9th March 2018 Guides
This is part 2 from our series of guides to birthstones which gives an overview on April, May, June. To read part one click here. Birthstones are a fantastic way to add a special meaning to jewellery and make great gifts to mark a birthday, anniversary, graduation or other memorable occasion. They can be incorporated into rings, necklaces, pendants, bracelets and more. Paired with diamonds, they can add a splash of colour and variety to your jewellery piece. We hope you enjoy our guide to birthstones, part three and four will come soon!
Diamonds are the birthstone for April and have been admired for centuries, and some historians estimate it was traded as early as 4 BC. One of the reasons it is so admired and valued is because of the process by which a diamond must be formed well below the earth’s crust, then forced upward until it is uncovered. But before this process was understood, many ancient civilisations believed that diamonds were lighting made real on earth. Perhaps this is the reason that diamonds have often been associated with great healing powers. Many thought the diamond could cure brain disease, alleviate pituitary gland disorders and draw toxins from the blood.
As the birthstone for May, the emerald, a symbol of rebirth, is believed to grant the owner foresight, good fortune, and youth. Emerald, derived from the word “smaragdus,” means, quite literally, “green” in Greek. The deeper or more green an emerald, the more valuable it is. The rarest emeralds will appear to be an intense green-blue. Unlike some gemstones, which can maintain a relatively standard price range no matter the size, you will see a wide price range between smaller emeralds and larger ones. Some of the most famous emeralds in private collections or museums today are literally hundreds of carats and are considered to be priceless. Most gemologists will also agree that colour is also important when purchasing an emerald. Colour should be evenly distributed and not too dark. Rare emeralds will appear as a deep green-blue, while lighter coloured gems are more common (and therefore, often more reasonably priced).
Those born in June can have a range of choice, as some lists also include Moonstone as a birthstone. Arguably though, Pearl and Alexandrite are the core ones.
Pearls are the only gemstones made by living creatures. Mollusks produce pearls by depositing layers of calcium carbonate around microscopic irritants that get lodged in their shells—usually not a grain of sand, as commonly believed. The rarest, and therefore most expensive, pearls are natural pearls made in the wild. The majority of pearls sold today are cultured or farmed by implanting a grafted piece of shell (and sometimes a round bead) into pearl oysters or freshwater pearl mussels. Pearls are also very soft, ranging between 2.5 and 4.5 on the Mohs scale. They are sensitive to extreme heat and acidity; in fact, calcium carbonate is so susceptible to acid that pearls will dissolve in vinegar.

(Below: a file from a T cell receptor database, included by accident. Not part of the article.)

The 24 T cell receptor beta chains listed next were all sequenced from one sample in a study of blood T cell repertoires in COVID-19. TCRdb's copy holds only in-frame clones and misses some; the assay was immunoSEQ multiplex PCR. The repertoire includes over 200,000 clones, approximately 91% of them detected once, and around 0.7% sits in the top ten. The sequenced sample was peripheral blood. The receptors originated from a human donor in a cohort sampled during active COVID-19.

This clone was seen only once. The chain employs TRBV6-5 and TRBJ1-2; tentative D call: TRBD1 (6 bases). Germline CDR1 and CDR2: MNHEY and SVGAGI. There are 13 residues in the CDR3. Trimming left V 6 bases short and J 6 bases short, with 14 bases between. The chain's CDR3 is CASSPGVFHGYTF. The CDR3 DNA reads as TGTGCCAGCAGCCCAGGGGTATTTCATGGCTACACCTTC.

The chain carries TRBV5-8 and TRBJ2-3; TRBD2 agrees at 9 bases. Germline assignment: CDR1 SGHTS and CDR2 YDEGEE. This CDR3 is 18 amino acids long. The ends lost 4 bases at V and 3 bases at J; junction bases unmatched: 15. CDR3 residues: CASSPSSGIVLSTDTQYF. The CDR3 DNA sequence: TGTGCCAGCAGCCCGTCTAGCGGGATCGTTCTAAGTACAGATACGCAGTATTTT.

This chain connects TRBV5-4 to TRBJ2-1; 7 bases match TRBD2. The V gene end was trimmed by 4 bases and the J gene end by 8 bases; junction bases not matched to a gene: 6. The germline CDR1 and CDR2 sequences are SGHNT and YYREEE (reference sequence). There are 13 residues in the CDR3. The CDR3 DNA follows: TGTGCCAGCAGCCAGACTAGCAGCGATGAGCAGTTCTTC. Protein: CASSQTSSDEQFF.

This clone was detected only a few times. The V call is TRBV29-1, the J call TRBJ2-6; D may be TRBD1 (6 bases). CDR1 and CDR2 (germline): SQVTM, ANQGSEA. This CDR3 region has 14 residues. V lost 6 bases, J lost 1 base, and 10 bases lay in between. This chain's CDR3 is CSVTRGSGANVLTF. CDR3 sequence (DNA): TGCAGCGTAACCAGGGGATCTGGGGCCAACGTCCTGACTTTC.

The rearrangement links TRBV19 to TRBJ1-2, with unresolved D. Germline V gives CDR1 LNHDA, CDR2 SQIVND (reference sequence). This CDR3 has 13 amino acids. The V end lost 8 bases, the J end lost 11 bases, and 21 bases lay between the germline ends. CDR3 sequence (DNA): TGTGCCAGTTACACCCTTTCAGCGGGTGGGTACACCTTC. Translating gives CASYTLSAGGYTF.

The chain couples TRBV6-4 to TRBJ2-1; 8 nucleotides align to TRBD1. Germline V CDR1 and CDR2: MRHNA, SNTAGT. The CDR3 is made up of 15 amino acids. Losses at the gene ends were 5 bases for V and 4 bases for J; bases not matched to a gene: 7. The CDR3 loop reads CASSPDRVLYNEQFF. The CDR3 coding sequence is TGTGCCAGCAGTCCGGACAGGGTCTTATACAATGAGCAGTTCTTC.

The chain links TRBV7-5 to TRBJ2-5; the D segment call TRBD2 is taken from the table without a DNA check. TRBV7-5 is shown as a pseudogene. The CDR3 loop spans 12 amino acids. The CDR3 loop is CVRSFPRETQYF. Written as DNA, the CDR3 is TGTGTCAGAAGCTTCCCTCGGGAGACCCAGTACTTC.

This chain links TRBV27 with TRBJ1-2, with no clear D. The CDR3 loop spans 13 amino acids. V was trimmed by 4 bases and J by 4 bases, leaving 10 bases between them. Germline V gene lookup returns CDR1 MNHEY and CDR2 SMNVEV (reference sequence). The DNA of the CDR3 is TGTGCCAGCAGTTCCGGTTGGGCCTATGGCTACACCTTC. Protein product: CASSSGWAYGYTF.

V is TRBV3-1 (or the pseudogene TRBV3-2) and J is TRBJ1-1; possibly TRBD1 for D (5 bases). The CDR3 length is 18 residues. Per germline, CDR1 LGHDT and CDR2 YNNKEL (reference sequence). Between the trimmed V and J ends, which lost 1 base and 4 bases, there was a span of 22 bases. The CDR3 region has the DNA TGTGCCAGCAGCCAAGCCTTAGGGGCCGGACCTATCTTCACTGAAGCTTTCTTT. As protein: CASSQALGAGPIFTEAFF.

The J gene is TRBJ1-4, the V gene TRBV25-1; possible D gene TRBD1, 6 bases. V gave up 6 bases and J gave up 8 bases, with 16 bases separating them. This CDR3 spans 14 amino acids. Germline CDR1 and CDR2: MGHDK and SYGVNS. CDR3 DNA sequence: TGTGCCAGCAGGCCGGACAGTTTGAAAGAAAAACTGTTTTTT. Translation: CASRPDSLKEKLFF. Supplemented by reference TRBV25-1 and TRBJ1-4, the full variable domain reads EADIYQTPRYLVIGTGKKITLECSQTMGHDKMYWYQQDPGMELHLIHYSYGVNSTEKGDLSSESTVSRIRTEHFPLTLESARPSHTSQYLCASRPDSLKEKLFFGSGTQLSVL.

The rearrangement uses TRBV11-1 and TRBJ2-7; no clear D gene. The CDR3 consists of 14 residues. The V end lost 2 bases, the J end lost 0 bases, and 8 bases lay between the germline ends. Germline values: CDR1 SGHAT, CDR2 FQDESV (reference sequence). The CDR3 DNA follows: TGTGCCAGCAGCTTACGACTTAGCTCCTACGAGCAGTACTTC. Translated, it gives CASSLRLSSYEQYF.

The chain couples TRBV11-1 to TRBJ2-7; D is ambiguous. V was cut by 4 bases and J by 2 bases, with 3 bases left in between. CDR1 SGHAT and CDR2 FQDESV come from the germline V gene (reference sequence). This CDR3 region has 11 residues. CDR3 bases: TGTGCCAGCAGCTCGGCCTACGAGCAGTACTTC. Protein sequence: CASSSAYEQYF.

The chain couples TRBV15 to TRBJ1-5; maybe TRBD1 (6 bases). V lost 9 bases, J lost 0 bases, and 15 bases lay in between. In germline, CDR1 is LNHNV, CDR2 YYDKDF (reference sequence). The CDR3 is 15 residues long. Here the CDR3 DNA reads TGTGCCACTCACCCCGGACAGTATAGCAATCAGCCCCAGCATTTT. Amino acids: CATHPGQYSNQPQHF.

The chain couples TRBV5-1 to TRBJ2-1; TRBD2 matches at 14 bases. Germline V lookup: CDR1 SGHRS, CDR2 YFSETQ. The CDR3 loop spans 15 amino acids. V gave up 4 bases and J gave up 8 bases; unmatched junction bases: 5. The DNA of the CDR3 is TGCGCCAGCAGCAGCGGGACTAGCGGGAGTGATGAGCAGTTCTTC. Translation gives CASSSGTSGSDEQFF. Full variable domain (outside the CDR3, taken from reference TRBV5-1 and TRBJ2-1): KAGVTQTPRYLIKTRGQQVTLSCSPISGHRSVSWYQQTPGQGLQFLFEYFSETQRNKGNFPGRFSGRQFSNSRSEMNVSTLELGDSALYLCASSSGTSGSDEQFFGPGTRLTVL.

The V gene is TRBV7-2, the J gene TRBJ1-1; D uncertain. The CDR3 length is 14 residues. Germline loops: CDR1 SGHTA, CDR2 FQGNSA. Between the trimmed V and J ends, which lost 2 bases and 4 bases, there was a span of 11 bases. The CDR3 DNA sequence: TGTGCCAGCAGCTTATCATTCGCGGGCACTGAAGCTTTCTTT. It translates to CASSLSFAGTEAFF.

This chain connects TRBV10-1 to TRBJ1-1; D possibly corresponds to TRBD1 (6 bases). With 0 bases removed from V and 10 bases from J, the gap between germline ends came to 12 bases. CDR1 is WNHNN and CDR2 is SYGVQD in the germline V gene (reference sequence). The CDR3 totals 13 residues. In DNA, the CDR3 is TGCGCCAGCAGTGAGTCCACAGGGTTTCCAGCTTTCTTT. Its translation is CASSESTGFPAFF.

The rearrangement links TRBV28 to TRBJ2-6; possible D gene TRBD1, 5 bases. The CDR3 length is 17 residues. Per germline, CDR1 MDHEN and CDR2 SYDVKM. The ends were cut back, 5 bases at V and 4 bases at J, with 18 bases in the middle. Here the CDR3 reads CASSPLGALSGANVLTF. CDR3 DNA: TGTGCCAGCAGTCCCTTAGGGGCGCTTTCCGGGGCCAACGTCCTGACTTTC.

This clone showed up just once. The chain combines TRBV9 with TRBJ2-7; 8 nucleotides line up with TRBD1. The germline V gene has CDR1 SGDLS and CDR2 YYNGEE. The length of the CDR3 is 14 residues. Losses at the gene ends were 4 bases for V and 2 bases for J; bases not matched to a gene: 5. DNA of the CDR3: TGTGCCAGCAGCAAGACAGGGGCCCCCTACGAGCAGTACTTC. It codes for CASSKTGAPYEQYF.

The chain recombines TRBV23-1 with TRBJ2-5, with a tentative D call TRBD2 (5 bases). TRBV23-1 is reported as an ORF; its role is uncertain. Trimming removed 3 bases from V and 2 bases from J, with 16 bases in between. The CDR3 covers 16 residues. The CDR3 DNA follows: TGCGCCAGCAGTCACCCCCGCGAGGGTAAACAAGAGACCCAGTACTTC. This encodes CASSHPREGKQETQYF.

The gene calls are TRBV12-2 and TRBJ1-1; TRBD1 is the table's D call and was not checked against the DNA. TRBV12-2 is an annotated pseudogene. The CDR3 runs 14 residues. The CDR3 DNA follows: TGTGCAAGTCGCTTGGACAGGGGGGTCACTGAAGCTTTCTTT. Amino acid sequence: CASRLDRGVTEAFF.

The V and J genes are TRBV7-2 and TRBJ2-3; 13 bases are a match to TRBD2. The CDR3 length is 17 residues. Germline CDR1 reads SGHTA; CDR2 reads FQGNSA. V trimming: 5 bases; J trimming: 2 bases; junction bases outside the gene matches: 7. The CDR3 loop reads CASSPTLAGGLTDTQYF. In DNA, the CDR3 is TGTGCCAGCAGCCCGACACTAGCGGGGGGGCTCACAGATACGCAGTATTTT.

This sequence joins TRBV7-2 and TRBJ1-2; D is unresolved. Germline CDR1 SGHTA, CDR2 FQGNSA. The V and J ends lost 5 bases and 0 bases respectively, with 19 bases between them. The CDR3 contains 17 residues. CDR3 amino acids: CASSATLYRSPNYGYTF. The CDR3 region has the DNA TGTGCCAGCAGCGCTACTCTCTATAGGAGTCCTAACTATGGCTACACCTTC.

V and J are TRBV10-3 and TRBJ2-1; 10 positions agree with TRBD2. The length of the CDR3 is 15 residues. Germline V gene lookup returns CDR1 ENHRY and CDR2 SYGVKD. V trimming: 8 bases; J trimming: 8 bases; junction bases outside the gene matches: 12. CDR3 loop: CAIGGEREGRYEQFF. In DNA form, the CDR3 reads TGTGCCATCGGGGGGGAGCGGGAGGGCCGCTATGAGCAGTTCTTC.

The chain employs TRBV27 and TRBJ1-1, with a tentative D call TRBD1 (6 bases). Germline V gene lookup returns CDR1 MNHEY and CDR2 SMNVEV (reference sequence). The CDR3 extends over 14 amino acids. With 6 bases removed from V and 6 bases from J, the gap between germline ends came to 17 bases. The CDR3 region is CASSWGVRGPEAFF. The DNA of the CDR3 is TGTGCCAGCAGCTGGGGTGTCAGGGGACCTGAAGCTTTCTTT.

When buying pearls be aware that they are the few gems not measured by carats. Luster is the most important aspect of choosing a pearl. The finest pearls are metallic and reflective like mirrors. Pearls can range in size from 3mm to 13mm. Because pearls do not require polishing or faceting like most gems, finding a pair of pearls that match perfectly in size, colour and luster can be more difficult—and more expensive. A matched strand of natural pearls may sell for hundreds of thousands of pounds. Lastly, beware of imitation pearls or shell pearls, which are made from conch shells or glass coated with a solution containing fish scales. Rubbing two pearls together will reveal if they are smooth imitation stones, or if they feel gritty from the nacre that comprises natural and cultured pearls.
A relatively modern gem, alexandrite was discovered in Russian emerald mines located in the Ural Mountains. Often described as “emerald by day, ruby by night,” alexandrite is a rare variety of the mineral chrysoberyl that changes colour from bluish green in daylight to purplish red under incandescent light. This colour change makes alexandrite an interesting and rare gemstone, making it more valuable than sapphires, rubies, emeralds and even diamonds. As such alexandrite is a luxurious present reserved for only the lucky babies born in June. Top-quality Russian alexandrite has sold purportedly for as much as $10,000 for one carat.
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